If you’re like a lot of White climate activists, you know all about the horrendous killings of George Floyd, Breonna Taylor, Michael Brown, and countless other people of color by the police.
And because you’re an activist, you do something about it. Maybe you joined a protest demanding justice. Maybe you’ve started speaking up when your cousin or that guy at work starts a sentence, “I’m not a racist but . . . “
But as important as these steps are – and they are – you also feel deep down inside there’s more to do. You can see the media starting to move on from justice issues on the front page. And you know, even as we’ve made tremendous progress in the past months, there’s still so much farther to go. Racism is still with us 24/7, 365, and you can already see the backlash is just beginning.
So you’re asking yourself, “What can I do? How do I keep working to fight systemic racism when the protests have left the street and that’s not what everyone is talking about?”
There’s not an easy answer. But we can offer a path to getting started. Because getting started might be the most important thing you do today.
Step One: Look Inside
For a lot of White activists, it’s hard to talk about race. Especially when it means us. If we’re honest, we probably go through a good part of our days without thinking how race shapes our interaction with our neighbors, our colleagues, even the grocery store clerk. Because a culture built on White supremacy means we can.
For some, the recent turn to talking about Whiteness out in the open and everywhere is new and unsettling. You may have found yourself feeling defensive hearing the conversation on racial justice in recent weeks. Maybe you even said something in passing about being tired of all the condemnation of White silence on social media. They can’t possibly be talking about you, right? You’re one of the good guys. Right?
Well, it’s more complicated than that.
If we’re going to move forward in fighting racism, both in our work as climate activists and beyond, we’ve got to drop our defenses and make ourselves open to change. That means listening – really listening – to the critiques coming from people of color, demanding to be heard after decades of being ignored.
It also looking inside and asking ourselves the tough questions. To ask, when Black, Brown, and Indigenous people have been shouting from the rooftops for so long, why only now are we listening? The truth of racial injustice and inequity has been right in front of us for decades. Why did we look away?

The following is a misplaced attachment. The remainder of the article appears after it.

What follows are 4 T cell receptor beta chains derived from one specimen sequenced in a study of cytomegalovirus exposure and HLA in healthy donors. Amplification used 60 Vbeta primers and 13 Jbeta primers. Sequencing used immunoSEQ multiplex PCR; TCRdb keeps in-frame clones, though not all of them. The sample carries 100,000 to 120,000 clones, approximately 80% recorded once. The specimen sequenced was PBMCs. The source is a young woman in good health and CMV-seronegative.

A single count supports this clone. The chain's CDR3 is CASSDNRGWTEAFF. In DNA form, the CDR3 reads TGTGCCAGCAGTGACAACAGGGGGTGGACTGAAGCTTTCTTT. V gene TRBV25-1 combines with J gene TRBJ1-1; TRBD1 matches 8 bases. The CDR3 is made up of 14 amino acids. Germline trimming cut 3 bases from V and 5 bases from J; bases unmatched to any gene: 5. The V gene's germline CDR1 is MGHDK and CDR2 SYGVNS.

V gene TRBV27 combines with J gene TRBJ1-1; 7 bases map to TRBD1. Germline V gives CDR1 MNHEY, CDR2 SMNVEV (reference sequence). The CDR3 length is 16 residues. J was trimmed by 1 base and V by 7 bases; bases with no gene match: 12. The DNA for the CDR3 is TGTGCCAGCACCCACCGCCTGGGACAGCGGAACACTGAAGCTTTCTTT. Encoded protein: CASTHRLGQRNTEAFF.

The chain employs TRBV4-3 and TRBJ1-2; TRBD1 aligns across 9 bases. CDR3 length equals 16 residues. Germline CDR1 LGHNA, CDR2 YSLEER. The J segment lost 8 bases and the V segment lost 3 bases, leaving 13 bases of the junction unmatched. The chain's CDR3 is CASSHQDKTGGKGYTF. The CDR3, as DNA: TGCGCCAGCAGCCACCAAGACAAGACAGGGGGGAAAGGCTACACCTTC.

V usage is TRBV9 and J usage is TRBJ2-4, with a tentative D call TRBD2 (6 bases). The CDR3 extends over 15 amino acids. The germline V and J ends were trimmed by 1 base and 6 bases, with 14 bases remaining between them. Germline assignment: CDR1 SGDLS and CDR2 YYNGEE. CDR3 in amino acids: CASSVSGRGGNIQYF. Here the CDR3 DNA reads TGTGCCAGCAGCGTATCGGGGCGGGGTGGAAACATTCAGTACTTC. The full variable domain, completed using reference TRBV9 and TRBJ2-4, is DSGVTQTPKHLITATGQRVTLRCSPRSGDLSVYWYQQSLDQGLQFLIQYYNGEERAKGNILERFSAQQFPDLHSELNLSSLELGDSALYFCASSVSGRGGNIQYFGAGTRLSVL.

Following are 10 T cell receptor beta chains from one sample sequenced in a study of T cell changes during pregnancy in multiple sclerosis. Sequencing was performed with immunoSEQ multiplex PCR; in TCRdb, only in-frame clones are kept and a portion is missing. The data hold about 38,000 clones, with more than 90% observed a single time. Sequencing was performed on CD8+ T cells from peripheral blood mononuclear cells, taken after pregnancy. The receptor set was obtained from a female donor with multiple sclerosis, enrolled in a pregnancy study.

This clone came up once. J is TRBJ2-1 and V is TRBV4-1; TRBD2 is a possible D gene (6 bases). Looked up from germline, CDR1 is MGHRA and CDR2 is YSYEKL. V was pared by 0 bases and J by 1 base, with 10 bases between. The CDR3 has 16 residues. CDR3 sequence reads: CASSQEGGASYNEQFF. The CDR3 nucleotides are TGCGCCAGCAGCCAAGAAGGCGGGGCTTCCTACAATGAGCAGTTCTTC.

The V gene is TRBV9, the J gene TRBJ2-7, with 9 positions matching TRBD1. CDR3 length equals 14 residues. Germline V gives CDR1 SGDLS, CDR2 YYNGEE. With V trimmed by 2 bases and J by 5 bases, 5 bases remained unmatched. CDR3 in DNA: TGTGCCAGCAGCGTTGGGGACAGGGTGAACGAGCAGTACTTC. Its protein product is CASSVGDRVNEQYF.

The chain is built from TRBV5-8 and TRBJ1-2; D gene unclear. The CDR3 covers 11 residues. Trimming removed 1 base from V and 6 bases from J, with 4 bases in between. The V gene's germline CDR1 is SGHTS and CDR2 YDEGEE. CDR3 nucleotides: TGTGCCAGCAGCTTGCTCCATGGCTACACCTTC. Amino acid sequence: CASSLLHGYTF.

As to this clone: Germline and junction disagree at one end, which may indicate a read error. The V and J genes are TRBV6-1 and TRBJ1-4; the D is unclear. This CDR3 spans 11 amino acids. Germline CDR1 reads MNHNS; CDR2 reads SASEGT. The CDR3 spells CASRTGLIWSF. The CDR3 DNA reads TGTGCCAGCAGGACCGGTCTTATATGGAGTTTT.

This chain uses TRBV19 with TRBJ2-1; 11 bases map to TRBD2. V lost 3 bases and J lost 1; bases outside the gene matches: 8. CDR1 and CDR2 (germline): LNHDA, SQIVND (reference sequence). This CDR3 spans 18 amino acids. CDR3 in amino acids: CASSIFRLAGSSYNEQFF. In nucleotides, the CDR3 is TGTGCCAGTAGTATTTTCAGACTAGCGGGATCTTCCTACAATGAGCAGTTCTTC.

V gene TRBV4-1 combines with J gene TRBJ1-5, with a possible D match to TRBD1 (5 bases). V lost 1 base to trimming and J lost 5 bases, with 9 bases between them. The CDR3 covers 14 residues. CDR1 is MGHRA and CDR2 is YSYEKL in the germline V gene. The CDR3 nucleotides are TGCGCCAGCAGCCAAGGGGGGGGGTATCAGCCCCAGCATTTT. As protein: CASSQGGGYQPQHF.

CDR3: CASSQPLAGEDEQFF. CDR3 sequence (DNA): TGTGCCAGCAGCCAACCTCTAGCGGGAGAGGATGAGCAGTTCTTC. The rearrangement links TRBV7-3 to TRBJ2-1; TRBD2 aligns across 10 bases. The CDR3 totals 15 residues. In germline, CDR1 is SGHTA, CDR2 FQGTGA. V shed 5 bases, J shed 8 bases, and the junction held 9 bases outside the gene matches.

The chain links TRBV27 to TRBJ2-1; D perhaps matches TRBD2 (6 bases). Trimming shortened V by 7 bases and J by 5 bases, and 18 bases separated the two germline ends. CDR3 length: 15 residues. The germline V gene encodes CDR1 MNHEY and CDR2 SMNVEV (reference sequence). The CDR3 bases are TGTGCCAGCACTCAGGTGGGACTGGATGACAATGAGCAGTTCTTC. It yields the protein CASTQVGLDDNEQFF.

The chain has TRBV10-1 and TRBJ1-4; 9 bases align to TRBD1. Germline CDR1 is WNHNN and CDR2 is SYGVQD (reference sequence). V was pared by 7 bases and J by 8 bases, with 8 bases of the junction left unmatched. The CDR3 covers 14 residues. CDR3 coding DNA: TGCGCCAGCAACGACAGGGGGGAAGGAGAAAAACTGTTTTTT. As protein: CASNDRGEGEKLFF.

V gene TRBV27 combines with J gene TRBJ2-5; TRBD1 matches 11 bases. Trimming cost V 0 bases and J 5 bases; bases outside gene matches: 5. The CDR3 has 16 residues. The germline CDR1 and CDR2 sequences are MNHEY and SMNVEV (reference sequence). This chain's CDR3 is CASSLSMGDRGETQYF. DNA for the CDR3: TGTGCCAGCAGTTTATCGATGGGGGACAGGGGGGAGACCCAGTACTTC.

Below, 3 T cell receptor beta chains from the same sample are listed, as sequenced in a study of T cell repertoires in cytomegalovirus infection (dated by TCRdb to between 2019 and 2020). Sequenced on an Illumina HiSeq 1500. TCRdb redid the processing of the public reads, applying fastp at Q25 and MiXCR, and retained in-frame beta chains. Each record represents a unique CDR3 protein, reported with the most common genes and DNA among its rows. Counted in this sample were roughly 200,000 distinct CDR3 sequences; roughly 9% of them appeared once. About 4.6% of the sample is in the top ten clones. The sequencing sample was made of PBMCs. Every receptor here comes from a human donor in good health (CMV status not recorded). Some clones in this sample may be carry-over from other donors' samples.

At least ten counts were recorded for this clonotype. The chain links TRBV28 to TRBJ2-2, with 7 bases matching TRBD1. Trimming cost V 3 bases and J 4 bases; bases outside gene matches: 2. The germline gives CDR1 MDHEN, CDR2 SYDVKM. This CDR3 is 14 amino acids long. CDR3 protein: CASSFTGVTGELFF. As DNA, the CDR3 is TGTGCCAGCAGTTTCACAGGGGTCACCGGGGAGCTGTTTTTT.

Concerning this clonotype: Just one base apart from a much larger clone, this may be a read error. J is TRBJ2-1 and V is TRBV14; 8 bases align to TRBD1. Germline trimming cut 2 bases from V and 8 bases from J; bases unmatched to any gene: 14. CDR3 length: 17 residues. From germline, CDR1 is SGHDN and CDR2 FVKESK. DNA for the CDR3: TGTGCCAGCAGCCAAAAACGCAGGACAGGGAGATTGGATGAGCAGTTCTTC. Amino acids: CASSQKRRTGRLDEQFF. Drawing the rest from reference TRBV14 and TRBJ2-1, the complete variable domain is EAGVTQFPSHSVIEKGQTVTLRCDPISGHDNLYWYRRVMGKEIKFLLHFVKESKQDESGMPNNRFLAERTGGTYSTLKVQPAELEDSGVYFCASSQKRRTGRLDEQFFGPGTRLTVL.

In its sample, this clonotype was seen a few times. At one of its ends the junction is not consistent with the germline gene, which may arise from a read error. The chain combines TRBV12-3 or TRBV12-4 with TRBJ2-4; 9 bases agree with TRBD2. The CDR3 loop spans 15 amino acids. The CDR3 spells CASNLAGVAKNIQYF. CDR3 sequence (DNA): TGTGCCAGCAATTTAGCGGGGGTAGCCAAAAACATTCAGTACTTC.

The point isn’t to get stuck in a guilt trap, but to see how pervasive racism and White supremacy are. To the point that we can glide through days without thinking about race while our colleagues of color never can. To learn from our mistakes, so that we don’t repeat them – and then turn that into motivation.
Step Two: Start Small – But Start
It’s easy to feel alarmed or exhausted when you start to understand the scale of systemic racism people of color live with. But instead of using that as an excuse and throwing your hands up in the air, make a commitment today to a single action you can take to start fighting racial injustice.
It can be difficult feeling like you don’t know where to start. But like the fight against the climate crisis, you just need to start. Now.
Think about where you know you can make a difference. One place to begin is by defining your area of climate expertise or passion as an activist. Do you typically focus your work on a particular sector – i.e. renewables, petrochemical buildout, climate education, or carbon pricing? Do you work solely at the local level or are you a federal advocate?
Whatever it is, you likely have some sort of lane where you feel most comfortable. Maybe, it’s where your commitment to climate action began.
Think back to the beginning of your climate story. What was the moment you knew you had to play an active role in this fight? What were the first actions you took?